Many people, especially women, are uncomfortable talking about their accomplishments. There’s a belief that it is not “team” behavior. Although recognizing team wins is important, focusing only on team accomplishments does a disservice to yourself and the company.
Making others aware of your value has many benefits. The company understands how to best use your talents, which means that the work that best suits you is directed your way. Working in your “sweet spot” helps you polish your skills. And as you become known for your expertise you will attract opportunities and, ideally, promotions.
It takes careful planning to inform others of your value and talents without coming off as a braggart.
First, keep track of your successes. Regularly capture your accomplishments in a folder so that you’re not only prepared for your performance review, you’ll be able to recall your significant successes easily. Identifying specific wins sheds light on the progress both you and the company are making.
Look for natural opportunities to share your successes. Participate in cross-departmental projects or committees where you can share what you’re working on and note recent wins with people you don’t normally interact with. Are there routine meetings where you can get coworkers up to speed on what you’ve done? Sharing information and ideas will help others in the company.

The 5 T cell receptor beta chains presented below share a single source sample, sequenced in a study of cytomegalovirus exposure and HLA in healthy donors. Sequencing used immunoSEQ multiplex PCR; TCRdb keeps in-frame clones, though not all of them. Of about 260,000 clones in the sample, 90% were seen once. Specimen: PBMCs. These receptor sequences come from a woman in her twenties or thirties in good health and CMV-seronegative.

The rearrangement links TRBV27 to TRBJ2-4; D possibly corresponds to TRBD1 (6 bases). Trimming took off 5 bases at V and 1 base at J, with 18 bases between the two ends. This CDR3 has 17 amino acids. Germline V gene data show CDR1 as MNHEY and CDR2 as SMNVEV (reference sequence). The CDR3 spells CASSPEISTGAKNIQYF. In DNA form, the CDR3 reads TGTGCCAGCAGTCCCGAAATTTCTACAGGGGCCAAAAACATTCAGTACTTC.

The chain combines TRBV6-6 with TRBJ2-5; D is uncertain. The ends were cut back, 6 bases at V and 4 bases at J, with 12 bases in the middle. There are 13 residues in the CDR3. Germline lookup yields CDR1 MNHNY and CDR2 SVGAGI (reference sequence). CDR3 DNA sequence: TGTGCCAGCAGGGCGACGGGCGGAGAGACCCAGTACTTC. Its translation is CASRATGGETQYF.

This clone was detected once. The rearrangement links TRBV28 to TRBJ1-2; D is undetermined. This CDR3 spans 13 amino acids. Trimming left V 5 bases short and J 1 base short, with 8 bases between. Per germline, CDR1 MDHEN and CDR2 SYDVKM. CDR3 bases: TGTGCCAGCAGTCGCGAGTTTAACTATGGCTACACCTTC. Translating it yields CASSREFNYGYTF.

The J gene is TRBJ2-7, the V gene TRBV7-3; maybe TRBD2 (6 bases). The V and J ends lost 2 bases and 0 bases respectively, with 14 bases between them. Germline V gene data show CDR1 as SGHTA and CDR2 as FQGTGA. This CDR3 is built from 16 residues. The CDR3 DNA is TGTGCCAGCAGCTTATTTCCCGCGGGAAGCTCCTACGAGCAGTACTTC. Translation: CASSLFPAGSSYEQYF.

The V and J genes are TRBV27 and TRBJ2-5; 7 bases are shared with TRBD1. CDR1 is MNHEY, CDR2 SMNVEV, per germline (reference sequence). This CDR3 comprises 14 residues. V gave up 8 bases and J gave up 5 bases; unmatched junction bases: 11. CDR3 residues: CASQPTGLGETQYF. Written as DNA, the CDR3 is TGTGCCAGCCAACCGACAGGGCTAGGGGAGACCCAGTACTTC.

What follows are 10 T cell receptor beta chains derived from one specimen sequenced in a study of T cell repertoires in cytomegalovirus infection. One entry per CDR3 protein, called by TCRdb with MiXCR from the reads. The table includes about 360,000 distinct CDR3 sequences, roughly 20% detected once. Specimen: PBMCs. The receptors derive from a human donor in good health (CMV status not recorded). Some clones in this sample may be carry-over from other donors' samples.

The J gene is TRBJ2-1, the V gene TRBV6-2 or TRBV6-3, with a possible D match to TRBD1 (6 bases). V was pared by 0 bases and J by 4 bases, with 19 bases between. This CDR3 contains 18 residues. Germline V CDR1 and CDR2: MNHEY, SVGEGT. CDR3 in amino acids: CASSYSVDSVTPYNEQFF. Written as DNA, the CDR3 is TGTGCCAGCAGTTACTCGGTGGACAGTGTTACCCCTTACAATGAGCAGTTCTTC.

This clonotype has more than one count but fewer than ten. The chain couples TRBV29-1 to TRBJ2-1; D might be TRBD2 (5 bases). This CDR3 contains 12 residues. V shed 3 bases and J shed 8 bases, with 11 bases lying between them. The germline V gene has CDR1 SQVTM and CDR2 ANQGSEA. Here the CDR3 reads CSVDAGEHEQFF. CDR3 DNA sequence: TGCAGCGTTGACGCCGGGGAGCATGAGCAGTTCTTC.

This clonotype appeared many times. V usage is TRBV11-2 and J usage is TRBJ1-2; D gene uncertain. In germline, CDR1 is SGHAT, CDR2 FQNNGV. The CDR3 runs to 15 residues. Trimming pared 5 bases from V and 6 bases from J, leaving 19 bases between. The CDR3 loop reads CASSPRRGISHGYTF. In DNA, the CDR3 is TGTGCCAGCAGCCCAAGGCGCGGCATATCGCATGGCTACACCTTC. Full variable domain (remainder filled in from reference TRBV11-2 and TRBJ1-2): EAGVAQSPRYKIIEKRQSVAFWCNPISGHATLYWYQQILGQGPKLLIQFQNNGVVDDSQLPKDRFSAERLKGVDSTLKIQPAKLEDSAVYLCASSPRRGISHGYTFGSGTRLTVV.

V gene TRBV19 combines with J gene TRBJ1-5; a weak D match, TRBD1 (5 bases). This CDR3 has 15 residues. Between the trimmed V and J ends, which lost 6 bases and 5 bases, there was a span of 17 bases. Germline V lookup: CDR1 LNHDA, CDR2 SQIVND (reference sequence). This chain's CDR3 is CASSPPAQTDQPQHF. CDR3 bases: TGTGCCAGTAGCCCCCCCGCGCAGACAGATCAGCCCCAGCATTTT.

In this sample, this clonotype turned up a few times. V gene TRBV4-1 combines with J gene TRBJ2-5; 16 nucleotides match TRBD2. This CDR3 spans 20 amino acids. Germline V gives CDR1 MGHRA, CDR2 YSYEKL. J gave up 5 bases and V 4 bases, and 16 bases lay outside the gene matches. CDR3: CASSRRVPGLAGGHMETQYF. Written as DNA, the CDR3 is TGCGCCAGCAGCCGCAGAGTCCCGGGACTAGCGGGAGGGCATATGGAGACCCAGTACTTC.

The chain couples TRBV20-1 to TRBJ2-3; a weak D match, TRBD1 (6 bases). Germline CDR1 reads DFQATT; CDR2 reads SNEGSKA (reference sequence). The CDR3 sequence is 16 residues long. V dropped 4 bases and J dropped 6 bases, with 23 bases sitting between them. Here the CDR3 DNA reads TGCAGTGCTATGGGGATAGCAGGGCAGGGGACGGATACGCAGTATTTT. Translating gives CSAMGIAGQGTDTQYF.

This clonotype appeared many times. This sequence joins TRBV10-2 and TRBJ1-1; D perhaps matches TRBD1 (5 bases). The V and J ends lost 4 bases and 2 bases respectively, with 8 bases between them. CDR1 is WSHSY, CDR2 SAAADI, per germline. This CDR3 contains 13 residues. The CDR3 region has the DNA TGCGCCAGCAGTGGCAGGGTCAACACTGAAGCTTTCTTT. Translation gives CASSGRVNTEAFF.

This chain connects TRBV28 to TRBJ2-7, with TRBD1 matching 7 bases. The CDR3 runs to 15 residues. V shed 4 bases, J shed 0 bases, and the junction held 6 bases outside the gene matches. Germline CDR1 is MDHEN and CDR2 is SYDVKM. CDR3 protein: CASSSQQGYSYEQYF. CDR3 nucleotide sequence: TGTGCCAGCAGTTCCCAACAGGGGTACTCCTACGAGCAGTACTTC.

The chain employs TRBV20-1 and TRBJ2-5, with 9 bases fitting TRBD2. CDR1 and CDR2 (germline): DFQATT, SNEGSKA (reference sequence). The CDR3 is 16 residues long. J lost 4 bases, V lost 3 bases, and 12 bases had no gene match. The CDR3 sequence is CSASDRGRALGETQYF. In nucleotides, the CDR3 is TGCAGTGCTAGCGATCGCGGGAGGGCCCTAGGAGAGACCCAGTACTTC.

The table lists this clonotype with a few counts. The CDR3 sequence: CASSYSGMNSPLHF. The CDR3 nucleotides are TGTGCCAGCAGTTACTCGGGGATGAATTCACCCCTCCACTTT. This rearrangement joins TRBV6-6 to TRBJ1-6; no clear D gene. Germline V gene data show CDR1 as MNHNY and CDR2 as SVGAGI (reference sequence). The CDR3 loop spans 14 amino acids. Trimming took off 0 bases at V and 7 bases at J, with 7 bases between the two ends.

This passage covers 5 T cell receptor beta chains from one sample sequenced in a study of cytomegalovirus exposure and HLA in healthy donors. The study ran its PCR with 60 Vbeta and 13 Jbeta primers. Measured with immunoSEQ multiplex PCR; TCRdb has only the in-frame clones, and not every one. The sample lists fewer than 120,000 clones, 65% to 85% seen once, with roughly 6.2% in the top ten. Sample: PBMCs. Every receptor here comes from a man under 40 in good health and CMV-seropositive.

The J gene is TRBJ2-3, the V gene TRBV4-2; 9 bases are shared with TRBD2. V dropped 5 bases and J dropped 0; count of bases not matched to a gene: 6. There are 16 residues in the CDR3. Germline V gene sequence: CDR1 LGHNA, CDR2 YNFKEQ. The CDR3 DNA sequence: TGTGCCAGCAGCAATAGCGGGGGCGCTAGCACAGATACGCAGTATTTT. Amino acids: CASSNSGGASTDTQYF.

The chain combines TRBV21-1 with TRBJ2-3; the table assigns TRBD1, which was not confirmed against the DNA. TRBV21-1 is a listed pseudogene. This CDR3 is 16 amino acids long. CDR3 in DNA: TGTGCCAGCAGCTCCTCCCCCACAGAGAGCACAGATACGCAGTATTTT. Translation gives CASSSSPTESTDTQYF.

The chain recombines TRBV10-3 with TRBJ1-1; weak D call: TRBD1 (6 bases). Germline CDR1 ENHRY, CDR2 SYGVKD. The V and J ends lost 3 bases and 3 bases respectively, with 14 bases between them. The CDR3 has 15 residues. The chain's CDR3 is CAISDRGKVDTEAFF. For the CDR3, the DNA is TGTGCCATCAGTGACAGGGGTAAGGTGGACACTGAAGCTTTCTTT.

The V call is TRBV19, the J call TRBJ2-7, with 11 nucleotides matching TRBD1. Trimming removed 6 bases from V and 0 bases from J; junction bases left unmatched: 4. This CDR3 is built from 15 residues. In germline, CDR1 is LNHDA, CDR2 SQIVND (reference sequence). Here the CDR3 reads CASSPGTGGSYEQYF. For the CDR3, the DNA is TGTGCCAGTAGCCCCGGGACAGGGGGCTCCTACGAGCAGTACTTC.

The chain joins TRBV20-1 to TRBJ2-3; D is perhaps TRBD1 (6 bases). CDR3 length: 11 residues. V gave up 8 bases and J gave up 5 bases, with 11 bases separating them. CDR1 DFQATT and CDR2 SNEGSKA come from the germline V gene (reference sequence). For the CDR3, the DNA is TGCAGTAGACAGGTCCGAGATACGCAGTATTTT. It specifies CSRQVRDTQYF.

Prepare for impromptu conversations. If someone asks, “What’s new?” be ready to tell them something positive. You can’t wing it, so preparation is key. Talk about successes without emphasizing the “I.” Start with “we” and gradually transition into using “I.” Ideally tailor the information you share to the interests of the person you’re talking to.
Only you can take charge of your career, and it starts with being clear about your accomplishments and the value you contribute to your company.